Contemporary Cars, Inc. doing business as Mercedes-Benz of Orlando and AutoNation, Inc., single and joint employers, Petitioners/Cross-Respondents,
National Labor Relations Board, Respondent/Cross-Petitioner, and International Association of Machinists and Aerospace Workers, Intervening-Respondent.
Argued September 24, 2015
Petition for Review and Cross-Application for Enforcement of a Decision and Order of the National Labor Relations Board Nos. 12-CA-026126, 12-CA-026233, 12-CA-026306, 12-CA-026354, 12-CA-026386 & 12-CA-026552
Before Manion, Rovner, and Hamilton, Circuit Judges.
Hamilton, Circuit Judge.
This case involves a car dealership and its parent company's efforts to frustrate their employees' rights to organize. An administrative law judge found that the petitioner-employers engaged in a series of unfair labor practices aimed at coercing their employees' choices in the run-up to a December 2008 union election and frustrating their employees' protected concerted activities after the election. The judge also found that petitioners fired an employee due to anti-union animus and after the election unlawfully made multiple changes to employees' working conditions without bargaining with the union. The National Labor Relations Board largely affirmed the judge's order. It adopted the judge's findings of fact and all but one conclusion of law, and it expanded one remedy the judge ordered.
The employers have petitioned for judicial review. The Board has cross-petitioned for enforcement of its order. Having reviewed the extensive record of the numerous charges in this case, we deny the employers' petition and enforce the Board's order in its entirety.
Specific issues are numerous. In Parts I and II, we lay out the factual and legal backgrounds relevant to this case. In Part III we review the findings that petitioners violated § 8(a)(1) of the National Labor Relations Act ("the Act") by interfering with their employees' rights to organize a union and to engage in concerted activity for mutual aid or protection. In Part IV we review the finding that petitioners violated § 8(a)(3) of the Act by firing an employee due to anti-union animus. Finally, in Part V we review the findings that petitioners violated § 8(a)(5) of the Act by failing to bargain with the union over changes they made to terms and conditions of employment.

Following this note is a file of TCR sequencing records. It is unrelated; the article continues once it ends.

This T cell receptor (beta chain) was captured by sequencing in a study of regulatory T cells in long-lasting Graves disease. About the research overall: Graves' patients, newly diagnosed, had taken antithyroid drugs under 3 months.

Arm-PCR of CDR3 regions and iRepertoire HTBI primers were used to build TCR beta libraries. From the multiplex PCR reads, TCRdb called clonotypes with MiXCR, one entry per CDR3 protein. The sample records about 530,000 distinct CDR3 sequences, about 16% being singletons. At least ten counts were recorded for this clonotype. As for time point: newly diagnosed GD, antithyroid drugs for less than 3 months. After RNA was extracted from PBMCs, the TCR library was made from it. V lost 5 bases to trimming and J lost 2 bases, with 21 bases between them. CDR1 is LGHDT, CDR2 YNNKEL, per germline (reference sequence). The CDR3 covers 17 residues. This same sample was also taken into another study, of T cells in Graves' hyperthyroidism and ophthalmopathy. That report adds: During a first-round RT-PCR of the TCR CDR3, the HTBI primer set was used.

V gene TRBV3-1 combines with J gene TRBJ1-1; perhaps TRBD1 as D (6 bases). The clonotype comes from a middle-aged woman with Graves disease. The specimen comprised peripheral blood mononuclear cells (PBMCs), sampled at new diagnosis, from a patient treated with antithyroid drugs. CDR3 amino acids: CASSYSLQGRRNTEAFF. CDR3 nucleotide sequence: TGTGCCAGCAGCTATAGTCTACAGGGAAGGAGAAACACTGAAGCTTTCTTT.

I. Factual and Procedural Background
Petitioner Contemporary Cars, which we call the "dealership, " does business as Mercedes-Benz of Orlando and sells and services cars in Maitland, Florida. Bob Berryhill, the dealership's general manager, is responsible for the dealership's overall operations. Petitioner AutoNation owns the dealership, as well as over 200 other dealerships throughout the United States.
This case focuses on the dealership's service department. The service department had thirty-seven technicians as of October 2008, although it has since shrunk to twenty-five. The dealership divided technicians into three teams, each supervised by a team leader. The dealership paid technicians by the job rather than by the hour: it assigned each service task a specific number of hours-a "book time"-and paid a technician for those hours regardless of how long the job actually took. Thus, if business in the service department was slow, technicians sat idle and took home less pay. A technician's "skill rating, " a letter grade from D to A with "diagnostic" technician above A as the highest level, determined earnings per book hour.
Rumors of union organizing at the dealership had been circulating for years. In the summer of 2008, the International Association of Machinists began a campaign in earnest to organize the service technicians. Over the summer, the technicians talked among themselves and held off-site meetings. Technician Anthony Roberts emerged as one leader of this campaign, frequently talking to his fellow employees about the union. The union supporters kept their meetings relatively quiet. Higher levels of dealership management seem not to have known about the union effort, but team leader Andre Grobler must have known. On two occasions over the summer, Grobler commented to a technician that the technician must have been in a rush to get to a union meeting.
In late September 2008, general manager Bob Berryhill found out about the organizing drive. On September 25, he began calling service technicians into his office for individual meetings. During those meetings, Berryhill asked the technicians about the union activity. He also asked them if they had any problems with how things were run at the dealership. According to one technician, Berryhill said he was working on the problems the technician brought up.
On October 3, 2008, the union filed its representation petition. The Board's Regional Director held a hearing, approved the proposed bargaining unit, and an election was scheduled for December 16. The dealership sought review of this determination, and a two-member panel of the Board summarily denied the request.